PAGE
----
Two Questions Smart and Caring Women Need to Ask… Right Now

There are two questions smart and caring women need to ask themselves right now. And, this is especially good to do if you’re feeling depleted, directionless, or dissatisfied.

Two Questions Smart and Caring Women Need To Ask
Photo by Annie Spratt

But first, if you are feeling wiped out, know that you are not alone. I’ve certainly felt this way. And, in the past 18 months, families, workplaces, and communities have been relying heavily on talented and compassionate individuals. So, if you haven’t yet exclaimed, “I’ve had it,” I have to wonder if you are even human!

I’ve written about how high-achieving women care for their phone batteries better than they do their own. Here, I’m going to provide two questions that serve as a quick-and-dirty exercise you can use to prevent yourself from reaching that “fed up” point more than necessary.

Ask yourselves two questions smart and caring women need to ask themselves right now

For every activity that requires your time and energy, ask yourself…

  1. Whom am I nourishing? Or, for whom does this benefit?
  2. Who/what nourishes me? Or, what does this do for/to me?

Identifying how we give and receive care allows us to be intentional about how we deploy our resources.

This is important because we cannot be everything or do it all for anyone or everyone.

Likewise, no one can be or do everything for us.

This is all-or-nothing perfectionistic thinking. It is impossible to achieve and sets us up to believe that we have failed. And, this “perceived failure” is worse than actual “failure” because at least with the latter, we can learn from it and grow.

An example

I admit I did not enjoy taking my children to the playground. I knew they enjoyed it. I was fully aware of the importance of daily physical activity–especially since we lived in a small apartment in NYC. (Back then, my husband and I were raising two little girls in a one-bedroom apartment!)

But, I didn’t enjoy it. I have always prefered indoor activities.

Moreover, I wasn’t particularly good at monitoring my children. I would get distracted. Most often, I would start up conversations with other moms and caregivers, lose track of my kids, and then panic. It was horrifying…and embarrassing.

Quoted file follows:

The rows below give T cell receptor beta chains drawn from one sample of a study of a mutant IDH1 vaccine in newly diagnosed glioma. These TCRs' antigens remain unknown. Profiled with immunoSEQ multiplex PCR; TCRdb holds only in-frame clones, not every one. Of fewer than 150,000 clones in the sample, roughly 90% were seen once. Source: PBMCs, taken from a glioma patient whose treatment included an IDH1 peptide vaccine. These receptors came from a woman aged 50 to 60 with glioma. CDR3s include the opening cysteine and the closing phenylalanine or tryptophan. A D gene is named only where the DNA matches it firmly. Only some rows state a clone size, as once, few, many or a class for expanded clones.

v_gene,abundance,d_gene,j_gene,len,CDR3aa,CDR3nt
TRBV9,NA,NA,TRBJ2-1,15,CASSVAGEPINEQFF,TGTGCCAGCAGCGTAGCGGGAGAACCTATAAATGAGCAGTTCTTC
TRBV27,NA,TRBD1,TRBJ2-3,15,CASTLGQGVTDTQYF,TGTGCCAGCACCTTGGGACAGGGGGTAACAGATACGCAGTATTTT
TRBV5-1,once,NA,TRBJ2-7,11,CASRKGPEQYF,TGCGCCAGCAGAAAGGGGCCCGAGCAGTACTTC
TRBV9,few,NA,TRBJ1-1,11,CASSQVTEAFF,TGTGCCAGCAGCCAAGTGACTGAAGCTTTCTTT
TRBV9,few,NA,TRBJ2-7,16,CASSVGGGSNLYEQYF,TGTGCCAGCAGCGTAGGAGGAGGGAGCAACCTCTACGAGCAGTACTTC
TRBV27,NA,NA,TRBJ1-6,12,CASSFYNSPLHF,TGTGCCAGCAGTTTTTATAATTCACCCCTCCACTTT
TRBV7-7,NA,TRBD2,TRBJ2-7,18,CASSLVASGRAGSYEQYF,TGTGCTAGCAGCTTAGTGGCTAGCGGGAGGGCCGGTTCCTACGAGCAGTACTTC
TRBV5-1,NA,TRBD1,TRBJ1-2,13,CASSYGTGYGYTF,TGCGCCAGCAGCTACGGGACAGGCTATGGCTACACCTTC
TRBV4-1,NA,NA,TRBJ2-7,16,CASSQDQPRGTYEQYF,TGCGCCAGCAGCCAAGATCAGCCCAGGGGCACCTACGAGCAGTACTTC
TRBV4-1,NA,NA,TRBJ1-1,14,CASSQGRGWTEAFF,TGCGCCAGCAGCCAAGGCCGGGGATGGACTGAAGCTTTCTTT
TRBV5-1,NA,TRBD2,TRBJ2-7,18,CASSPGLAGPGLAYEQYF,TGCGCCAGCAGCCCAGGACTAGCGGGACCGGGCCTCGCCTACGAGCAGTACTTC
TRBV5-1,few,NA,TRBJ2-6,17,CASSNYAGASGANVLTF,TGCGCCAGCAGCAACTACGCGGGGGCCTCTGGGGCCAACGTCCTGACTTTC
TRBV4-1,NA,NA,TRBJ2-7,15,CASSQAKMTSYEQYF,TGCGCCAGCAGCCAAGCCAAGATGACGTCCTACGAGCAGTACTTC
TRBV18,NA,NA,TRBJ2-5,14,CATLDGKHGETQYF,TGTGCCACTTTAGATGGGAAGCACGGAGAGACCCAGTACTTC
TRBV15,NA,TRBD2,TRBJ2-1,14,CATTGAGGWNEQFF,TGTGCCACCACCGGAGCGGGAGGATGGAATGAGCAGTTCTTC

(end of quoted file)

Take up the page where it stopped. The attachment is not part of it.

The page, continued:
I began asking our part-time child care provider or my husband to take them instead. Thankfully neither of them complained–partly because they both enjoyed being outdoors.

I felt guilty at first. But, I found that I could get other things done while they were out. By the time they returned home, I was refreshed, happy to see them and give them my full attention.

When I overheard my daughter tell someone, “My Mommy doesn’t do playgrounds.” I was embarrassed but it didn’t matter to me as much because I knew giving up that duty made me a happier and effective mom.

Other ways to use the answers to the two questions

Similarly, you may find that the ways you’re expending your energy are neither serving you nor those you intend to serve. Being aware of the true impact of your activities is something busy women often bypass.

There are times when the answer to both questions is the same person (or group of people). That is you’re being helpful to someone who also energizes you. Again, using myself as an example, I love working with women on their life junctions. But, my clients also nourish me as I learn about their situations and we together work to figure out solutions to their challenges.

But, there are also times when the work you do to help others doesn’t nourish you. For example, you may choose to care for someone who is not capable of nourishing you back or expressing appreciation for you. Caring for my parents, for instance, can be very tough and demanding, and while my parents appreciate me, they can’t always return the boost in energy I need. Thankfully, I have a set of friends who are in the same boat as me. When I share with them, they remind me I’m not alone and often offer good advice.

Finally, there are also instances when people may give you assistance or advice that is not effective or helpful. Recognizing this helps you figure out what you might need to change. For example, when I was first starting out an acquaintence of mine gave me a lot of small business advice. At first, I thought, “Awesome, free guidance!” As time passed, I realized that what while she was successful, what she did for her business didn’t quite fit me or my business. Her advice didn’t quite feel right. I started seeking out other people to turn to for help.

Your turn

How might these questions help you figure out how to use your time and energy, whom to help, and how to seek help? I’d love to hear what you learn. Please email me!